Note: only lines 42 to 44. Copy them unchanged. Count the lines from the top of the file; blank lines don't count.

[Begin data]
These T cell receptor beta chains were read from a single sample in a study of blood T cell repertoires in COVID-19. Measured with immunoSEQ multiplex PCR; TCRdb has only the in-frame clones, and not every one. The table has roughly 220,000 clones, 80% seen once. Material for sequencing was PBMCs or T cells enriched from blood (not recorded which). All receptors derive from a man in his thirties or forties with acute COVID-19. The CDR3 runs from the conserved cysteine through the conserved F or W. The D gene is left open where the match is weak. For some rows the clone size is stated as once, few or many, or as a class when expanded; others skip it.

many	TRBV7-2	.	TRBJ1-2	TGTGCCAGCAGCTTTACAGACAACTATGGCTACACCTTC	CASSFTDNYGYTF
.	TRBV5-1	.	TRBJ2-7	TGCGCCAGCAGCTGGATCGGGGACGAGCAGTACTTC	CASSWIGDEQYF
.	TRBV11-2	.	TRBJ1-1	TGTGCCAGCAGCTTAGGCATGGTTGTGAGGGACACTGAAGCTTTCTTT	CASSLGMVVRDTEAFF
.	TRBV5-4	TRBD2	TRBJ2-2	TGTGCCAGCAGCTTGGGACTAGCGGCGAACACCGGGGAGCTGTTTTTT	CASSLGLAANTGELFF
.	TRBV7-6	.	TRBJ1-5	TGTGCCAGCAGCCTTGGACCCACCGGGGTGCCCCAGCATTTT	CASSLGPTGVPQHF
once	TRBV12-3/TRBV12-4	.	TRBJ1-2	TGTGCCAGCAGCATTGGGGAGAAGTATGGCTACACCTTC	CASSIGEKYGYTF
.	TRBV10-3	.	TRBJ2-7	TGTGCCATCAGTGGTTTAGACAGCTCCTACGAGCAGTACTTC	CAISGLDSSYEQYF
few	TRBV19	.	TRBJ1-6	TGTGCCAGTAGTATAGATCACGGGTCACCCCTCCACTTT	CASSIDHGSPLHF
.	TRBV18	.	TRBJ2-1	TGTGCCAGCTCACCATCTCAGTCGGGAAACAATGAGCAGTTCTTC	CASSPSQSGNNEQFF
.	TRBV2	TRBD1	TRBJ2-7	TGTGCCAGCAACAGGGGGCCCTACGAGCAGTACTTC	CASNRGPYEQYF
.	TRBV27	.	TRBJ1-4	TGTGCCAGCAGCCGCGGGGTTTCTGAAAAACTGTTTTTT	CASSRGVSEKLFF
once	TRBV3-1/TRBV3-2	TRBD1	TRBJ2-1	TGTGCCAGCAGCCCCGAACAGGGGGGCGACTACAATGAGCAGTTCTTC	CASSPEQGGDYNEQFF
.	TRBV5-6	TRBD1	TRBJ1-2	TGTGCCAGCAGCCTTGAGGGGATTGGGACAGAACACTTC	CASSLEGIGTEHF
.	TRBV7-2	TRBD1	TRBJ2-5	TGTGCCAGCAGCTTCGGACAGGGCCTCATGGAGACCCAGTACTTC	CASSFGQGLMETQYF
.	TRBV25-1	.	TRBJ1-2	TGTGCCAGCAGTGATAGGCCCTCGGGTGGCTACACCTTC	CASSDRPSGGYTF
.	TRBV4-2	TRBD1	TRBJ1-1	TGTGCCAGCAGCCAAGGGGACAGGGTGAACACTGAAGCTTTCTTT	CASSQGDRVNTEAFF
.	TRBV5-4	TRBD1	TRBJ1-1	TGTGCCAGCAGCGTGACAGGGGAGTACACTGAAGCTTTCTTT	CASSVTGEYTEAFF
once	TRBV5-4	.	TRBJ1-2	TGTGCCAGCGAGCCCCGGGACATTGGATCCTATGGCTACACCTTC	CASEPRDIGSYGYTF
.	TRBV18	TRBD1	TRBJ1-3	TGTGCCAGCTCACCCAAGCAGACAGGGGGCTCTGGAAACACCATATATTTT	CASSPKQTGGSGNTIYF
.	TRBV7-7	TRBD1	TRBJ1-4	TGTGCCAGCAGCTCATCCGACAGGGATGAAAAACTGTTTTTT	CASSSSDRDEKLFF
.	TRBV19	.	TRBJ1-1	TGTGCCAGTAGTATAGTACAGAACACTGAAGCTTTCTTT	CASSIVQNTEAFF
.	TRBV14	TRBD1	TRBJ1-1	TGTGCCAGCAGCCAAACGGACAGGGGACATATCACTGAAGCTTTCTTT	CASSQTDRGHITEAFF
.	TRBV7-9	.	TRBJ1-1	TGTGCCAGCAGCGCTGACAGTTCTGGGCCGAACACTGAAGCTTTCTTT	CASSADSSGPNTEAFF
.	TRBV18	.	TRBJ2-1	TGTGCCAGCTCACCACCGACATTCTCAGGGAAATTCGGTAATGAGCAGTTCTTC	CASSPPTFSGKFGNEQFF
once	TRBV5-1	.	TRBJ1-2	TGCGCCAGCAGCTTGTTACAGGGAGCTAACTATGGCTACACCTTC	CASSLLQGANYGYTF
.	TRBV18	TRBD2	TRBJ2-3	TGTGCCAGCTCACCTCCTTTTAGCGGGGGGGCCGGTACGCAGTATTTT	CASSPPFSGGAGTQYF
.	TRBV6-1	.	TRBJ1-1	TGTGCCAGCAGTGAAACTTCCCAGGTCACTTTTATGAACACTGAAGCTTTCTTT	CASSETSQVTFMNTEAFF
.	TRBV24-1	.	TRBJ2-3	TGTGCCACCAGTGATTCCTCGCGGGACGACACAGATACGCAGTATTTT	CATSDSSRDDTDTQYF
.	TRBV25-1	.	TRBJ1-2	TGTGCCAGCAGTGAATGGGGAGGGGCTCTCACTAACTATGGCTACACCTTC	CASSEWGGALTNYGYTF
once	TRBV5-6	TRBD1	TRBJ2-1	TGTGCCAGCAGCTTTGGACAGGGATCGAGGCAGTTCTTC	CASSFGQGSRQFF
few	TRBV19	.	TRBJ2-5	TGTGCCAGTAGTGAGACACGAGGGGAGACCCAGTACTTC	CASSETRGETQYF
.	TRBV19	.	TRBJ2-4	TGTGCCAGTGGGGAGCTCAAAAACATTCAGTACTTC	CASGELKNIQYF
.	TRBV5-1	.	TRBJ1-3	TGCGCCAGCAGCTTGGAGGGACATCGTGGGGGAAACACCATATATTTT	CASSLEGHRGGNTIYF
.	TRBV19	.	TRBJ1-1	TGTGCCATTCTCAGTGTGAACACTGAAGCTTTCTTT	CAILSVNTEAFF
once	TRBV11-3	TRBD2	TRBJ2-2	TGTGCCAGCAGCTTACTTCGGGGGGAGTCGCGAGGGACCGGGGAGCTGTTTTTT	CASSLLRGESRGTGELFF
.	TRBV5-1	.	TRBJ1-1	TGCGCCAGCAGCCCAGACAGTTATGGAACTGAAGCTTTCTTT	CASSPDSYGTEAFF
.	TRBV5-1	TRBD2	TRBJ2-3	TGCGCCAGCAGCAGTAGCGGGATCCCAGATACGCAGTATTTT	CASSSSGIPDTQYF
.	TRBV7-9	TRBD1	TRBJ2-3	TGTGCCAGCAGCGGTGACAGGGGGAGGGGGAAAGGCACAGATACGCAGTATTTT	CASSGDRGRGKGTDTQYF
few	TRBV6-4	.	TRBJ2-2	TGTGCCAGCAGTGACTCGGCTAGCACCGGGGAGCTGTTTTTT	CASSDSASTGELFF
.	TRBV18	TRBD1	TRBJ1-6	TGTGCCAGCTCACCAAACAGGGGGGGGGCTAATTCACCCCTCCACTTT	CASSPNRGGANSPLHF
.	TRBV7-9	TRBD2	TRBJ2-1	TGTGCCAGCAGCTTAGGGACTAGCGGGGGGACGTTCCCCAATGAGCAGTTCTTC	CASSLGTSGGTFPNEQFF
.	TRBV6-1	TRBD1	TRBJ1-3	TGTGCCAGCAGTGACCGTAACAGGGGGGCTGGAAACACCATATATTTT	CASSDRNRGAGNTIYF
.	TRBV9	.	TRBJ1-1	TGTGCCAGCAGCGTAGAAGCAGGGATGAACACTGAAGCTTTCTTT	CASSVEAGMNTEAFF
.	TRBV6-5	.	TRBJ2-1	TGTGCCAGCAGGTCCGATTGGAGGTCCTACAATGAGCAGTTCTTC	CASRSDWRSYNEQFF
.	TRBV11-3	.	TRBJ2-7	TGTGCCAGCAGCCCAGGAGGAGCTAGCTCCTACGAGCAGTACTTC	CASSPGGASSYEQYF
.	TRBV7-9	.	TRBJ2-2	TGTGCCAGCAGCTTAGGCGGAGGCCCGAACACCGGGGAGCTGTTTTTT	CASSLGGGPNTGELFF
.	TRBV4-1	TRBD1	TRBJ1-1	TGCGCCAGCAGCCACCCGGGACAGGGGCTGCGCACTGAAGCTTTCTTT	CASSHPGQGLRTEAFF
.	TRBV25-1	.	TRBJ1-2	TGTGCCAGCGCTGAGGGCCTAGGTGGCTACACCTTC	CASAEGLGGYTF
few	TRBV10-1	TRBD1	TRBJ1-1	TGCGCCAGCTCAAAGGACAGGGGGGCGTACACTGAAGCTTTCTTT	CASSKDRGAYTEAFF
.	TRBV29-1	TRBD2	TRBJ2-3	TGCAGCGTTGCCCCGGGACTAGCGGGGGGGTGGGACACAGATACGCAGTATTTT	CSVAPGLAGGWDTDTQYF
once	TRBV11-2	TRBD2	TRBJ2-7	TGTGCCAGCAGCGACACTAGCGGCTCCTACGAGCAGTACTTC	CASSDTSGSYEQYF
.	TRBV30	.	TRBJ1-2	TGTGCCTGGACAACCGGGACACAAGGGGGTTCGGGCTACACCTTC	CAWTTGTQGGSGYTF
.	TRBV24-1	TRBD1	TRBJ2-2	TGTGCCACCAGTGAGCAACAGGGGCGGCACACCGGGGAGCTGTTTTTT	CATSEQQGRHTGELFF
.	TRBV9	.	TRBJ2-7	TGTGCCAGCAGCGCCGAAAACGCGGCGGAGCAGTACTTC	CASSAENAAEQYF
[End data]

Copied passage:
.	TRBV7-9	TRBD2	TRBJ2-1	TGTGCCAGCAGCTTAGGGACTAGCGGGGGGACGTTCCCCAATGAGCAGTTCTTC	CASSLGTSGGTFPNEQFF
.	TRBV6-1	TRBD1	TRBJ1-3	TGTGCCAGCAGTGACCGTAACAGGGGGGCTGGAAACACCATATATTTT	CASSDRNRGAGNTIYF
.	TRBV9	.	TRBJ1-1	TGTGCCAGCAGCGTAGAAGCAGGGATGAACACTGAAGCTTTCTTT	CASSVEAGMNTEAFF